RM: In comparison with other major ethnic groups of Soviet Lithuania, the involvement of ethnic Poles in the key administrative positions in the Lithuanian SSR was clearly below the average. The Soviet authorities questioned the loyalty of the ethnic Polish element, primarily due to the fact that Poles were typically much less responsive to the Sovietization efforts.

ICELDS: How did the experience of the decade-long experience of struggle for own rights during the Soviet era affect the political mobilization of Polish minority in independent Lithuania?

RM: The formation of independent social life of the Polish community coincided in time with the Lithuanian national movement aimed at the restoration of independent Lithuania. The existence of a network of schools with the Polish language of instruction was a significant advantage of the Polish community. A significant number of school teachers as well as the Pedagogical Institute in Vilnius contributed to the education of the intellectual class of the Polish community in Lithuania. The Polish community resides within rather a small territory, and many people simply know each other. This networking contributed to the rapid development of civil society structures of in the Vilnius area. Another factor is enormous support of the Polish state and civil society, which became possible after the democratic changes in Poland. In many cases, the representatives of the Polish civil society had their family roots here in the Vilnius area. Moreover, democratic Poland was a consequent supporter of Lithuania’s independence.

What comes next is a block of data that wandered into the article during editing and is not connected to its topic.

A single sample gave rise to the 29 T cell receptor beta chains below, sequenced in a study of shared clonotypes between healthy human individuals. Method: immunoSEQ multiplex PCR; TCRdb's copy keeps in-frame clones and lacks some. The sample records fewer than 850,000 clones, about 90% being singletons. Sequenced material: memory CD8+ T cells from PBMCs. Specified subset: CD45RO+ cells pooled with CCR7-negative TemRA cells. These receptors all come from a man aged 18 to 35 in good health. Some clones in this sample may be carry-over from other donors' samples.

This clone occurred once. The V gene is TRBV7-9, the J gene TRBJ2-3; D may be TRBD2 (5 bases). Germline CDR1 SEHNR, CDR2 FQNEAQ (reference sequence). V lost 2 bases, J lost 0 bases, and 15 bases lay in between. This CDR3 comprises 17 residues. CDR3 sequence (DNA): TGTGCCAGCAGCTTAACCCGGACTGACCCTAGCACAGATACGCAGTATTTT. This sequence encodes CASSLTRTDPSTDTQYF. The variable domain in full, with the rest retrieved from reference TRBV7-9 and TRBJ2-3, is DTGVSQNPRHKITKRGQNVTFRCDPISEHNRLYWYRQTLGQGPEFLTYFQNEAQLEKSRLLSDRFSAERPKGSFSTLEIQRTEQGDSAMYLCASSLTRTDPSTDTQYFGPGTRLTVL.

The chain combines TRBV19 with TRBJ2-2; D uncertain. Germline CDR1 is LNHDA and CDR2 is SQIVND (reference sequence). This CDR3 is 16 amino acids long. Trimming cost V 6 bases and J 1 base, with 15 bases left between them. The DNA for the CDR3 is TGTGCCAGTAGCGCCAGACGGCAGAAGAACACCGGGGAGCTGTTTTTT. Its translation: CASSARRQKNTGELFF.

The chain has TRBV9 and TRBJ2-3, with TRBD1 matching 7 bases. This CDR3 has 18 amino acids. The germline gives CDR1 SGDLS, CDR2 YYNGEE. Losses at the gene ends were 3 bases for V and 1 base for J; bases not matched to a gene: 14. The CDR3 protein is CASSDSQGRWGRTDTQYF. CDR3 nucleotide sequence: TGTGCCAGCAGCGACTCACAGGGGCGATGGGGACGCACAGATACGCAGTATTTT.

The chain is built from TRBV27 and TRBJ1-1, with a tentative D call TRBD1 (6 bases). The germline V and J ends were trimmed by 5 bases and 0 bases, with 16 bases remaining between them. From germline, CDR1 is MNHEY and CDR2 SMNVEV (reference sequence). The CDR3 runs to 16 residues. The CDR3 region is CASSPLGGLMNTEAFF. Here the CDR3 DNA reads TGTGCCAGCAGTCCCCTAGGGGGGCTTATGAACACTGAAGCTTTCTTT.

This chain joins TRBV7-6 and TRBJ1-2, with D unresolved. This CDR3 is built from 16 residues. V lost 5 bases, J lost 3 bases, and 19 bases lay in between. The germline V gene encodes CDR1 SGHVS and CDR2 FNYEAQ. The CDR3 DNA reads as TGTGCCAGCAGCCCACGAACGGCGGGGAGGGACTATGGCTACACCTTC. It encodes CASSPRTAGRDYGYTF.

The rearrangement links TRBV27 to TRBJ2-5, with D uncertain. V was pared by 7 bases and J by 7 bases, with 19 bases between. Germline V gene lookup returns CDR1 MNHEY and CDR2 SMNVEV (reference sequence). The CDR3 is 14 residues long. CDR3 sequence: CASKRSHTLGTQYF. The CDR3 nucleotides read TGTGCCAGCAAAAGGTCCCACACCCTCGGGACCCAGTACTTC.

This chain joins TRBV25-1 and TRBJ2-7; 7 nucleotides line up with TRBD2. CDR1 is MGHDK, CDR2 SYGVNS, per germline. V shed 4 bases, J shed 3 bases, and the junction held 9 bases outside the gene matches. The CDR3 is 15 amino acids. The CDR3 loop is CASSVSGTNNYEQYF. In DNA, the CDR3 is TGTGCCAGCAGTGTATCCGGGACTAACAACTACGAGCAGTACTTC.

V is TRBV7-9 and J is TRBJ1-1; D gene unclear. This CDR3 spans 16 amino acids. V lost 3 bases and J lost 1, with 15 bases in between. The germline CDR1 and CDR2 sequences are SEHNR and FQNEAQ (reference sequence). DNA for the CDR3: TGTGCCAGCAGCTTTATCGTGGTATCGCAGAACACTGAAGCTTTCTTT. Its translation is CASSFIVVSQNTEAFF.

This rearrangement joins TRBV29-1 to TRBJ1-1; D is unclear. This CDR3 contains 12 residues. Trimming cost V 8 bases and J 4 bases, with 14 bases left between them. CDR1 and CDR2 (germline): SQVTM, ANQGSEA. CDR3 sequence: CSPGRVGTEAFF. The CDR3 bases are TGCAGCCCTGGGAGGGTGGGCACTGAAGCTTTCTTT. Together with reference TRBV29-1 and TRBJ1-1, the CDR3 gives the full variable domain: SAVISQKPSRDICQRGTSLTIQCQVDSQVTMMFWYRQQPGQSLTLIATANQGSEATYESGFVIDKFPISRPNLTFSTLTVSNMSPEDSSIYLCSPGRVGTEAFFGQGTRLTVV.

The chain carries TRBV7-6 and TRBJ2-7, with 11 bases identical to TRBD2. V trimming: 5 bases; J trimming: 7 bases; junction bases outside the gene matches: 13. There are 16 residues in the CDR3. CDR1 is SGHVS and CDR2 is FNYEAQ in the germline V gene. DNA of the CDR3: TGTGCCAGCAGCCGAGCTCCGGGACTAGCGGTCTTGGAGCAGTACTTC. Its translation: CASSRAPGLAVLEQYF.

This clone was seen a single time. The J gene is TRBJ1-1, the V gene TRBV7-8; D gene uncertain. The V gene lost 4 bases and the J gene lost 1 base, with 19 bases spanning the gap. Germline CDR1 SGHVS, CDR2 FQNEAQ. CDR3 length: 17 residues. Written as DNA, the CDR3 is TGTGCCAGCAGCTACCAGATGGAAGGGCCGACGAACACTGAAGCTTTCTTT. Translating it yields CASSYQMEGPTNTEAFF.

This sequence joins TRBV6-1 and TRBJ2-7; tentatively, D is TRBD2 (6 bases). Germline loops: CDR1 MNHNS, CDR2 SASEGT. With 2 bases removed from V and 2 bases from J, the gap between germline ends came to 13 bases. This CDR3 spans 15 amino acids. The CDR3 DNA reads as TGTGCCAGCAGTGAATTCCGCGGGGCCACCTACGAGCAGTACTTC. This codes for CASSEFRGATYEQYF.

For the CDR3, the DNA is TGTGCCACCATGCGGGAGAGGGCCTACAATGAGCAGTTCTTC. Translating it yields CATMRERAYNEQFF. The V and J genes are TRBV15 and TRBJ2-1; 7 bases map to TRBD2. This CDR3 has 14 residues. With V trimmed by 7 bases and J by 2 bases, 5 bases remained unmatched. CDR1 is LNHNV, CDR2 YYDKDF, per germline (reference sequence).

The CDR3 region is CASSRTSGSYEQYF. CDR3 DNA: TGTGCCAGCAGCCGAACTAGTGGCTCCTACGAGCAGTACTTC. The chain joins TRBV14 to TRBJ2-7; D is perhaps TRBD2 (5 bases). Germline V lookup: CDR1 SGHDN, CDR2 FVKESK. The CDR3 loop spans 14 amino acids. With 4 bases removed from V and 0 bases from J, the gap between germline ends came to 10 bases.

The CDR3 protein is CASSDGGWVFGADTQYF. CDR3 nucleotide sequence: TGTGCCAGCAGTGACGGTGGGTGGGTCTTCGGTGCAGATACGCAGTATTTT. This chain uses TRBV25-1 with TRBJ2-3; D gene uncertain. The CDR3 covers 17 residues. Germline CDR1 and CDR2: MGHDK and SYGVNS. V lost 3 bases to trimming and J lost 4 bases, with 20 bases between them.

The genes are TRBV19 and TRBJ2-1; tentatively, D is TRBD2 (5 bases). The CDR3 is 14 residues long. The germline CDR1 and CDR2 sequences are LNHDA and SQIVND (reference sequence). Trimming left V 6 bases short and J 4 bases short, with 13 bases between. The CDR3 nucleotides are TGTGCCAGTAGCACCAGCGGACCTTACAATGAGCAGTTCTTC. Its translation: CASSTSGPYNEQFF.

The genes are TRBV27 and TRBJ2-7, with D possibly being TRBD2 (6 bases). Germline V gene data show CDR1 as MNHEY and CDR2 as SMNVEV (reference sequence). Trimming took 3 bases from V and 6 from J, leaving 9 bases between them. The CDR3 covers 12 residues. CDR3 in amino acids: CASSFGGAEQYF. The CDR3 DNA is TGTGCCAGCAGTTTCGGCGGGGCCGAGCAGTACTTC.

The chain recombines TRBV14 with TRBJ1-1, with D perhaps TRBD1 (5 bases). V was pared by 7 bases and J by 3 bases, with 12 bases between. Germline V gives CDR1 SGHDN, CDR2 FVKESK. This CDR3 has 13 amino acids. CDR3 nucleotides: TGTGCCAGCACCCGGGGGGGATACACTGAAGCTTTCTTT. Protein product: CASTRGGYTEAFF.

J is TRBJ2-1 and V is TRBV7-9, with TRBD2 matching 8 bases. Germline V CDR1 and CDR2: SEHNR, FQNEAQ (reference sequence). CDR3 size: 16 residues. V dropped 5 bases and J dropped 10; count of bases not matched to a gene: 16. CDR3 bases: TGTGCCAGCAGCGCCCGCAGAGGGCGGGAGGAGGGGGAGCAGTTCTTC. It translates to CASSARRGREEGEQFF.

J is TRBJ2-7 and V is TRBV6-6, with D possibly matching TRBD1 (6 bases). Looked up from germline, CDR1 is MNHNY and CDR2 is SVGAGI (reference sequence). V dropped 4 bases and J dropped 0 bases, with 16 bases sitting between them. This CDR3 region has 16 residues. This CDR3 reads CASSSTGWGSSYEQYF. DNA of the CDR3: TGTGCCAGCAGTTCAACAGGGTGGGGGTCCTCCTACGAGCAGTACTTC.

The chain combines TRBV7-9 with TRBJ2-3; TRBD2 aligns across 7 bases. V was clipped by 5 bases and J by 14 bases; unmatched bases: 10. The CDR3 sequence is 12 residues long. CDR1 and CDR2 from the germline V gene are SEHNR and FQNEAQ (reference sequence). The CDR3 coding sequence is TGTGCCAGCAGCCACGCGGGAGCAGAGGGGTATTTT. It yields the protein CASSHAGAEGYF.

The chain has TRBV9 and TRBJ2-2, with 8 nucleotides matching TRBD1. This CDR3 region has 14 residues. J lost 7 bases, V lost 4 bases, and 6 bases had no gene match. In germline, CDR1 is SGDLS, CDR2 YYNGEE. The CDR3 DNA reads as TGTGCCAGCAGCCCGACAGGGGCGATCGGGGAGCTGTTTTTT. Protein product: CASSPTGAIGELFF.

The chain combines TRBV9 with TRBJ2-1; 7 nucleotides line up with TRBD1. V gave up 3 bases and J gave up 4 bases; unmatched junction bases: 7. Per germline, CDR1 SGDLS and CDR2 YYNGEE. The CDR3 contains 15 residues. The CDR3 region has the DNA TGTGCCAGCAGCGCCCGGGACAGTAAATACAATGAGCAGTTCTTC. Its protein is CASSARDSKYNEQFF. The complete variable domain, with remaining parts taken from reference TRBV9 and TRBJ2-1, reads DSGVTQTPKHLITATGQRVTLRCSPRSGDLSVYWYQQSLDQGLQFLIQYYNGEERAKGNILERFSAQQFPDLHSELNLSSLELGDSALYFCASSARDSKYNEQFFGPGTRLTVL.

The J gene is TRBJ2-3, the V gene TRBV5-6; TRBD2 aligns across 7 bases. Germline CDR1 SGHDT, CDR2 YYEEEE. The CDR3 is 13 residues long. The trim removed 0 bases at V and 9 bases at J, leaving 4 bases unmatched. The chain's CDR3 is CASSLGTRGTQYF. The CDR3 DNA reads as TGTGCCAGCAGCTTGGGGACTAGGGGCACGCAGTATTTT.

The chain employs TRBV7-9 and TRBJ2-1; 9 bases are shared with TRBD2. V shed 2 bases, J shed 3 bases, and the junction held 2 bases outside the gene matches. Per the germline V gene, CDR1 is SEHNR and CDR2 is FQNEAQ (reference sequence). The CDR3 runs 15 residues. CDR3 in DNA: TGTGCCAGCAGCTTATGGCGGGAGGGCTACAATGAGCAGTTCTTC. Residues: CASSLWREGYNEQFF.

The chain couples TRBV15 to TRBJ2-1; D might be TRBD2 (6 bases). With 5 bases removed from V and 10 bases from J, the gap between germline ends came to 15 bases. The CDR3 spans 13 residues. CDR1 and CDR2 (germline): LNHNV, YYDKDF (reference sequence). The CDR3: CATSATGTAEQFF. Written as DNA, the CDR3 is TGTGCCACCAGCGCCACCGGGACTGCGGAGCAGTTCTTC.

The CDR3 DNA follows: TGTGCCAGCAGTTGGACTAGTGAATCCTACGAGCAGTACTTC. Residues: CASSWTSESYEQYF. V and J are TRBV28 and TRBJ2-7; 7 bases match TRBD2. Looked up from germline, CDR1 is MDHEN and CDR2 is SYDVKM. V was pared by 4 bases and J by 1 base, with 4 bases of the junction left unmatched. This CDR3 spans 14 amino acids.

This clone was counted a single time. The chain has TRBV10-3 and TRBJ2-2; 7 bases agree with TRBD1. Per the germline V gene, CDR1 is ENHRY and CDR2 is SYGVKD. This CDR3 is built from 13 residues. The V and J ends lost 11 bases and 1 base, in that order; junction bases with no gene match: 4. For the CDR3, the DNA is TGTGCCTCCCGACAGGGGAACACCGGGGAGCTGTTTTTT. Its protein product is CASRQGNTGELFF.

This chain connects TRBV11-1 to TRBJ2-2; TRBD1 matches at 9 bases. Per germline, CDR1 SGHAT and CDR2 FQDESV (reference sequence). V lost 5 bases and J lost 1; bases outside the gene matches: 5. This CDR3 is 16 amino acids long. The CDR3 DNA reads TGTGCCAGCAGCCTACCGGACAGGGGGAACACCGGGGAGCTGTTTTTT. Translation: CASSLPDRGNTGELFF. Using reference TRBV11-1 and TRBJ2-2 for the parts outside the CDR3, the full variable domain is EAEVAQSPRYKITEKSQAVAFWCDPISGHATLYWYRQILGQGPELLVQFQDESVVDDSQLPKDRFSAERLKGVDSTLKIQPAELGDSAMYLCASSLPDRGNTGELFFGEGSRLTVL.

Interview conducted by Witold Janczys and Dr. Kiryl Kascian

Image: a fragment of the front page of the Kurier Wileński special issue (July 2014) dedicated to the 70th anniversary of the Operation Ostra Brama (July 1944).